Targeting signaling pathways involved in the pathogenesis of T-ALL may be a useful strategy in the management of T-ALL. Targeted therapeutic approaches may allow us to overcome some of the challenges of broad-spectrum chemotherapeutic agents.
The potential targeted agents currently under consideration for T-ALL treatment include tyrosine kinase inhibitors, purine analogues, inhibitors of pathogenic signaling pathways (NOTCH-FBXW7 pathway antagonists, IL7-IL7R pathway antagonists, PI3K-Akt-mTOR pathway antagonists, RAS-RAF-MEK-ERK pathway antagonists, and Hedgehog pathway antagonists), and other targeted agents for concomitant use. Advantages of using targeted agents over conventional chemotherapeutic approaches include their higher survival rates, reduced adverse drug reaction rates, and lower toxicity. The potential of targeted drugs heralds a change from a universal to a more individualized treatment approach; with these new methods, it is hoped that T-ALL has a higher chance of being cured.2
Chimeric antigen receptor (CAR) T-cells are autologous T-lymphocytes that have undergone genetic modification to express binding sites for particular antibodies. With impressive efficacy, CAR T-cells are a novel and promising immunotherapeutic strategy for treating ALL. Allotransplantation and multi-target CAR T-cell therapy have emerged as the next options for remission therapy in the treatment of clinical ALL. Currently, CAR T-cells are primarily used in the treatment of B-cell ALL, with significant results being reported in the treatment of CD19 and CD22 targets. Experiments have confirmed the overexpression of multiple CD markers, including CD5, CD7, CD19, CD33, CD38, CD52, and CD99, in T-cell malignant tumors. CAR-T cell therapy development in T-cell ALL has lagged behind its development in B-cell ALL because of concerns of “fratricide” related to shared expression of target antigens between CARTs and T-ALL. These concerns are being overcome with novel approaches which are most advanced in the development of CD7-directed CAR-T cells. CAR T-cell therapy is however, also associated with cytokine release syndrome and immune effector cell-related neurotoxicity syndrome which should be considered in treatment planning.2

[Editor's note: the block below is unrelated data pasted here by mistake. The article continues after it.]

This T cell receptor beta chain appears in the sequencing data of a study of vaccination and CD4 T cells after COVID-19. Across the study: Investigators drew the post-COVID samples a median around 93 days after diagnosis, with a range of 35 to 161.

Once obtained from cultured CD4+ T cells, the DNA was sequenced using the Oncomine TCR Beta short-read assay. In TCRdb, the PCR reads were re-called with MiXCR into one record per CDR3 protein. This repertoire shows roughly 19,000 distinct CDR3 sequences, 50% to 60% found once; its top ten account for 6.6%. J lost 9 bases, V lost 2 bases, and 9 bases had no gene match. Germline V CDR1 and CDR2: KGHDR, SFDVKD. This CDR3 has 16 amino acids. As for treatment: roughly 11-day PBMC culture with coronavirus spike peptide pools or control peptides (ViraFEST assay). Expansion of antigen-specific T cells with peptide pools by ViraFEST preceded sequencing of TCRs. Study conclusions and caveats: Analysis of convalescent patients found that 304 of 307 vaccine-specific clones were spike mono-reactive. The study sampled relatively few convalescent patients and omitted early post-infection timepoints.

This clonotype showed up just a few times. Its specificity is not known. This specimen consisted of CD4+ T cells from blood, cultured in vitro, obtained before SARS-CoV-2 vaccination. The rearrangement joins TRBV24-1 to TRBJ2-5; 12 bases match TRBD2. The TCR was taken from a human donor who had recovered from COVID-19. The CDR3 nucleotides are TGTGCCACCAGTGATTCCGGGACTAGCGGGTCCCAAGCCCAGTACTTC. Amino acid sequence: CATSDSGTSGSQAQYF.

Going forward, targeted therapy is expected to play a greater role in treating patients with T-ALL; however, limitations are beginning to emerge, such as therapeutic resistance in signaling pathway-targeted drugs. The use of targeted drugs in combination with biological agents will likely offer a path to significant breakthroughs in T-ALL treatment. In addition, adjusting the dosing schedule, the intensity and duration of inhibition of target inhibitors, and using intermittent dosing schedules could optimize existing treatment regimens.2 The application of novel techniques such as gene sequencing, drug sensitivity testing, and kinase activity analysis may help to further elucidate individual patient needs and provide a truly individualized treatment approach.2 Table 2 provides details of several promising novel therapies that may be approved for the treatment of T-ALL. As CAR T-cell therapy is predicted to become a viable treatment option in the years to come, these molecules could be effective binding sites for future CAR T-cell products.2
Figure 2. Promising future targets and drugs in novel T-ALL therapies*
BCL-2, B-cell lymphoma-2; CAR, chimeric antigen receptor; CD, cluster of differentiation; IL, interleukin; JAK, Janus kinase; mTOR, mechanistic target of rapamycin; OMP, olfactory protein marker; SERCA, sarco/endoplasmic reticulum Ca2+-ATPase; STAT, signal transducer and activator of transcription.
*Adapted from Lato, et al.4
Currently, nelarabine is the only medication to be approved and specifically indicated for the treatment of T-ALL. Despite advances in recent years, there remains a significant unmet need for the development of novel efficacious treatments for this patient population. Although there is no unanimously adopted treatment approach for T-ALL, a number of drugs and strategies (particularly targeted therapy) are currently under investigation; many may lead to effective clinical therapies, offering hope to patients and healthcare providers.
Educational theme | Diagnostic approaches and risk stratification in T-ALL
An overview of diagnostic and risk stratification methods in T-ALL, including immunophenotypic, genetics/cytogenetics-based diagnostics, and relapse-specific mechanisms.
Educational theme | Genetic heterogeneity, incidence, and prognosis of T-ALL
A summary of the genetic heterogeneity, incidence, and associated prognostic implications in T-ALL